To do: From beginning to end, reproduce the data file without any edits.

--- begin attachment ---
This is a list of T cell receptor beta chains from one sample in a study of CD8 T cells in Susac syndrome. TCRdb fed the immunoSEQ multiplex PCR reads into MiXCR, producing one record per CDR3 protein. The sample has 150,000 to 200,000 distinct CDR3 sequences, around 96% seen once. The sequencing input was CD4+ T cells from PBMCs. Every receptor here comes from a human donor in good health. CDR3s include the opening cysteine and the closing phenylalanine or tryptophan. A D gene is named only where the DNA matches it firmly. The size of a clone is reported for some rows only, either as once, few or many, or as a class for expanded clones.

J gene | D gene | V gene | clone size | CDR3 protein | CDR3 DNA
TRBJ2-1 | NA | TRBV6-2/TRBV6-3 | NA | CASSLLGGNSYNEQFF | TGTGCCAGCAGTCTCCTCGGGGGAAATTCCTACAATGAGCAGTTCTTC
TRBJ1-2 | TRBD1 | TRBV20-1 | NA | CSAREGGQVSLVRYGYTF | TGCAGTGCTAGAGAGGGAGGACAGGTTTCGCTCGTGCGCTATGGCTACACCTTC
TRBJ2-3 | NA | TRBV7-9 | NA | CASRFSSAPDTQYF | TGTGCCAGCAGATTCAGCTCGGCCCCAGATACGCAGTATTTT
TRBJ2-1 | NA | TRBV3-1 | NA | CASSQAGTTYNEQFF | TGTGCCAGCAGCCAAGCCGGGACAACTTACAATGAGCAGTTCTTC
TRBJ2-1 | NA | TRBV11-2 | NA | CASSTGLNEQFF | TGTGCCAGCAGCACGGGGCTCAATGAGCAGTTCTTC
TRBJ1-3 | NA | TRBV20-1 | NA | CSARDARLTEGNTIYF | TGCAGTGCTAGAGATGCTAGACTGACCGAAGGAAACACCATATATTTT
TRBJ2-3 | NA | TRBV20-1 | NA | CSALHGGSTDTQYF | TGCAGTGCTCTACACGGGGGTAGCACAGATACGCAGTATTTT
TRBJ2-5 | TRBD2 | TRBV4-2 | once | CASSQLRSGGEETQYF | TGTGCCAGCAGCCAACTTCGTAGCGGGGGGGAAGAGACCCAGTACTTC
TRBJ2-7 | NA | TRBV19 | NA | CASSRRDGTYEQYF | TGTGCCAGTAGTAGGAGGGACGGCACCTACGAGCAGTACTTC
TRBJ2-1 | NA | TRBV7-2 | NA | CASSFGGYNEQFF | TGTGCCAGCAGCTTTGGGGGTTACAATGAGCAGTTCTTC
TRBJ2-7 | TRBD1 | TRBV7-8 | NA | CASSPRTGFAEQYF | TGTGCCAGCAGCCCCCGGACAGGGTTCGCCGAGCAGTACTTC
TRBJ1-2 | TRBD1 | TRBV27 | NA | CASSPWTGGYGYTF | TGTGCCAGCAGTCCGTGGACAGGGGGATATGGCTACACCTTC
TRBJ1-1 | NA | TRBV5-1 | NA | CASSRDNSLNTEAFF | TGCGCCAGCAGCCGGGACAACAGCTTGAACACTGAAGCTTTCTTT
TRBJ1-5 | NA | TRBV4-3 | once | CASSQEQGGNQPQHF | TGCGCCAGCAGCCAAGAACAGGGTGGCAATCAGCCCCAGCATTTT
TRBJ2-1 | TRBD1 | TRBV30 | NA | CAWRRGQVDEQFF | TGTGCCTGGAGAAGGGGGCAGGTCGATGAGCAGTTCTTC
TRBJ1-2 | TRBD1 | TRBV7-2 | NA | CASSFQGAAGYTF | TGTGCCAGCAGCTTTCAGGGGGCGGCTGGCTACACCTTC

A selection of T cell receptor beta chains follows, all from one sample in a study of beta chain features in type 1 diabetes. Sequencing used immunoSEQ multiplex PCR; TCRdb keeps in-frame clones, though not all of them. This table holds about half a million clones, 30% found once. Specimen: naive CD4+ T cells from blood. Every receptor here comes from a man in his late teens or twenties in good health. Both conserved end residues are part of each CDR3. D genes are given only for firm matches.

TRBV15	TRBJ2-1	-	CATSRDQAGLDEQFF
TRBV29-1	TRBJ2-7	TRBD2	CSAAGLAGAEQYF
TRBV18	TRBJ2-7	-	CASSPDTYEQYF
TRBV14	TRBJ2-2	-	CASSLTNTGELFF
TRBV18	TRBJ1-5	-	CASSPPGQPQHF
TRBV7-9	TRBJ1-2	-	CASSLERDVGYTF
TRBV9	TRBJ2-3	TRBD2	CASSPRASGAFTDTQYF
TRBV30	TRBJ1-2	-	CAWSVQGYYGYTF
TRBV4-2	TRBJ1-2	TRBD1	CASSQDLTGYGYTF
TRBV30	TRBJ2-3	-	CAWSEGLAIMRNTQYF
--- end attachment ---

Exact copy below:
This is a list of T cell receptor beta chains from one sample in a study of CD8 T cells in Susac syndrome. TCRdb fed the immunoSEQ multiplex PCR reads into MiXCR, producing one record per CDR3 protein. The sample has 150,000 to 200,000 distinct CDR3 sequences, around 96% seen once. The sequencing input was CD4+ T cells from PBMCs. Every receptor here comes from a human donor in good health. CDR3s include the opening cysteine and the closing phenylalanine or tryptophan. A D gene is named only where the DNA matches it firmly. The size of a clone is reported for some rows only, either as once, few or many, or as a class for expanded clones.

J gene | D gene | V gene | clone size | CDR3 protein | CDR3 DNA
TRBJ2-1 | NA | TRBV6-2/TRBV6-3 | NA | CASSLLGGNSYNEQFF | TGTGCCAGCAGTCTCCTCGGGGGAAATTCCTACAATGAGCAGTTCTTC
TRBJ1-2 | TRBD1 | TRBV20-1 | NA | CSAREGGQVSLVRYGYTF | TGCAGTGCTAGAGAGGGAGGACAGGTTTCGCTCGTGCGCTATGGCTACACCTTC
TRBJ2-3 | NA | TRBV7-9 | NA | CASRFSSAPDTQYF | TGTGCCAGCAGATTCAGCTCGGCCCCAGATACGCAGTATTTT
TRBJ2-1 | NA | TRBV3-1 | NA | CASSQAGTTYNEQFF | TGTGCCAGCAGCCAAGCCGGGACAACTTACAATGAGCAGTTCTTC
TRBJ2-1 | NA | TRBV11-2 | NA | CASSTGLNEQFF | TGTGCCAGCAGCACGGGGCTCAATGAGCAGTTCTTC
TRBJ1-3 | NA | TRBV20-1 | NA | CSARDARLTEGNTIYF | TGCAGTGCTAGAGATGCTAGACTGACCGAAGGAAACACCATATATTTT
TRBJ2-3 | NA | TRBV20-1 | NA | CSALHGGSTDTQYF | TGCAGTGCTCTACACGGGGGTAGCACAGATACGCAGTATTTT
TRBJ2-5 | TRBD2 | TRBV4-2 | once | CASSQLRSGGEETQYF | TGTGCCAGCAGCCAACTTCGTAGCGGGGGGGAAGAGACCCAGTACTTC
TRBJ2-7 | NA | TRBV19 | NA | CASSRRDGTYEQYF | TGTGCCAGTAGTAGGAGGGACGGCACCTACGAGCAGTACTTC
TRBJ2-1 | NA | TRBV7-2 | NA | CASSFGGYNEQFF | TGTGCCAGCAGCTTTGGGGGTTACAATGAGCAGTTCTTC
TRBJ2-7 | TRBD1 | TRBV7-8 | NA | CASSPRTGFAEQYF | TGTGCCAGCAGCCCCCGGACAGGGTTCGCCGAGCAGTACTTC
TRBJ1-2 | TRBD1 | TRBV27 | NA | CASSPWTGGYGYTF | TGTGCCAGCAGTCCGTGGACAGGGGGATATGGCTACACCTTC
TRBJ1-1 | NA | TRBV5-1 | NA | CASSRDNSLNTEAFF | TGCGCCAGCAGCCGGGACAACAGCTTGAACACTGAAGCTTTCTTT
TRBJ1-5 | NA | TRBV4-3 | once | CASSQEQGGNQPQHF | TGCGCCAGCAGCCAAGAACAGGGTGGCAATCAGCCCCAGCATTTT
TRBJ2-1 | TRBD1 | TRBV30 | NA | CAWRRGQVDEQFF | TGTGCCTGGAGAAGGGGGCAGGTCGATGAGCAGTTCTTC
TRBJ1-2 | TRBD1 | TRBV7-2 | NA | CASSFQGAAGYTF | TGTGCCAGCAGCTTTCAGGGGGCGGCTGGCTACACCTTC

A selection of T cell receptor beta chains follows, all from one sample in a study of beta chain features in type 1 diabetes. Sequencing used immunoSEQ multiplex PCR; TCRdb keeps in-frame clones, though not all of them. This table holds about half a million clones, 30% found once. Specimen: naive CD4+ T cells from blood. Every receptor here comes from a man in his late teens or twenties in good health. Both conserved end residues are part of each CDR3. D genes are given only for firm matches.

TRBV15	TRBJ2-1	-	CATSRDQAGLDEQFF
TRBV29-1	TRBJ2-7	TRBD2	CSAAGLAGAEQYF
TRBV18	TRBJ2-7	-	CASSPDTYEQYF
TRBV14	TRBJ2-2	-	CASSLTNTGELFF
TRBV18	TRBJ1-5	-	CASSPPGQPQHF
TRBV7-9	TRBJ1-2	-	CASSLERDVGYTF
TRBV9	TRBJ2-3	TRBD2	CASSPRASGAFTDTQYF
TRBV30	TRBJ1-2	-	CAWSVQGYYGYTF
TRBV4-2	TRBJ1-2	TRBD1	CASSQDLTGYGYTF
TRBV30	TRBJ2-3	-	CAWSEGLAIMRNTQYF